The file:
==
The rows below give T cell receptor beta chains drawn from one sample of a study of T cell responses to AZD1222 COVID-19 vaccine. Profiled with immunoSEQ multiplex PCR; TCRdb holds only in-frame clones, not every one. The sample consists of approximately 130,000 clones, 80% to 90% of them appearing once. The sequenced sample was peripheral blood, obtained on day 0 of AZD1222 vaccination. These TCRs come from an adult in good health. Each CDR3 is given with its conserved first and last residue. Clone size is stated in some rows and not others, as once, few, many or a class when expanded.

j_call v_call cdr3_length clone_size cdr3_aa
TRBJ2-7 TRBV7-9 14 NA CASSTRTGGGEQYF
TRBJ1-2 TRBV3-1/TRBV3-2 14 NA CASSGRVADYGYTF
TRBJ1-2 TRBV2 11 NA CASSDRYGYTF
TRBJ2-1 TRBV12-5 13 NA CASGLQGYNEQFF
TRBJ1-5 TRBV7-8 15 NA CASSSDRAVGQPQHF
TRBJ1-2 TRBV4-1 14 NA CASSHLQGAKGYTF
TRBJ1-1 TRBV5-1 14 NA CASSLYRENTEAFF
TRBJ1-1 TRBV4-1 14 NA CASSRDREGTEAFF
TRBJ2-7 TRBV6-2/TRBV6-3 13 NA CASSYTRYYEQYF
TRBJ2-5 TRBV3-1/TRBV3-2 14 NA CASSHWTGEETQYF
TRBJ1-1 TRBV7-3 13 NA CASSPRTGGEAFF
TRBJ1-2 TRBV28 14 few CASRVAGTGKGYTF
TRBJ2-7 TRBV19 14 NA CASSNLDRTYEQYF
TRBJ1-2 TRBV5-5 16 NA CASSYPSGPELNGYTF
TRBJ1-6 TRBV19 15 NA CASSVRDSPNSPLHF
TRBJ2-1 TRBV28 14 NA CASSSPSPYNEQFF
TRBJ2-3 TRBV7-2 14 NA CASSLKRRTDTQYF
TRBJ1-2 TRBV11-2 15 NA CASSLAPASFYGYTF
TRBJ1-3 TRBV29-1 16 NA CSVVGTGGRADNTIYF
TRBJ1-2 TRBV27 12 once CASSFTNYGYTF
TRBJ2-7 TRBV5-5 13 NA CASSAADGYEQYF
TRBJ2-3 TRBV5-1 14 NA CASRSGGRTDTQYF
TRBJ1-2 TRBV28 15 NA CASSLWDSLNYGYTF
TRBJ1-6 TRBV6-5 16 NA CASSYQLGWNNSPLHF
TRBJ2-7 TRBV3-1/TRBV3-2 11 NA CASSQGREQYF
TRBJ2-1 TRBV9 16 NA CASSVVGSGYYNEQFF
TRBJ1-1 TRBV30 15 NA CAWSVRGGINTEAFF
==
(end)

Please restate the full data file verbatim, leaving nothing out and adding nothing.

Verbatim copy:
The rows below give T cell receptor beta chains drawn from one sample of a study of T cell responses to AZD1222 COVID-19 vaccine. Profiled with immunoSEQ multiplex PCR; TCRdb holds only in-frame clones, not every one. The sample consists of approximately 130,000 clones, 80% to 90% of them appearing once. The sequenced sample was peripheral blood, obtained on day 0 of AZD1222 vaccination. These TCRs come from an adult in good health. Each CDR3 is given with its conserved first and last residue. Clone size is stated in some rows and not others, as once, few, many or a class when expanded.

j_call v_call cdr3_length clone_size cdr3_aa
TRBJ2-7 TRBV7-9 14 NA CASSTRTGGGEQYF
TRBJ1-2 TRBV3-1/TRBV3-2 14 NA CASSGRVADYGYTF
TRBJ1-2 TRBV2 11 NA CASSDRYGYTF
TRBJ2-1 TRBV12-5 13 NA CASGLQGYNEQFF
TRBJ1-5 TRBV7-8 15 NA CASSSDRAVGQPQHF
TRBJ1-2 TRBV4-1 14 NA CASSHLQGAKGYTF
TRBJ1-1 TRBV5-1 14 NA CASSLYRENTEAFF
TRBJ1-1 TRBV4-1 14 NA CASSRDREGTEAFF
TRBJ2-7 TRBV6-2/TRBV6-3 13 NA CASSYTRYYEQYF
TRBJ2-5 TRBV3-1/TRBV3-2 14 NA CASSHWTGEETQYF
TRBJ1-1 TRBV7-3 13 NA CASSPRTGGEAFF
TRBJ1-2 TRBV28 14 few CASRVAGTGKGYTF
TRBJ2-7 TRBV19 14 NA CASSNLDRTYEQYF
TRBJ1-2 TRBV5-5 16 NA CASSYPSGPELNGYTF
TRBJ1-6 TRBV19 15 NA CASSVRDSPNSPLHF
TRBJ2-1 TRBV28 14 NA CASSSPSPYNEQFF
TRBJ2-3 TRBV7-2 14 NA CASSLKRRTDTQYF
TRBJ1-2 TRBV11-2 15 NA CASSLAPASFYGYTF
TRBJ1-3 TRBV29-1 16 NA CSVVGTGGRADNTIYF
TRBJ1-2 TRBV27 12 once CASSFTNYGYTF
TRBJ2-7 TRBV5-5 13 NA CASSAADGYEQYF
TRBJ2-3 TRBV5-1 14 NA CASRSGGRTDTQYF
TRBJ1-2 TRBV28 15 NA CASSLWDSLNYGYTF
TRBJ1-6 TRBV6-5 16 NA CASSYQLGWNNSPLHF
TRBJ2-7 TRBV3-1/TRBV3-2 11 NA CASSQGREQYF
TRBJ2-1 TRBV9 16 NA CASSVVGSGYYNEQFF
TRBJ1-1 TRBV30 15 NA CAWSVRGGINTEAFF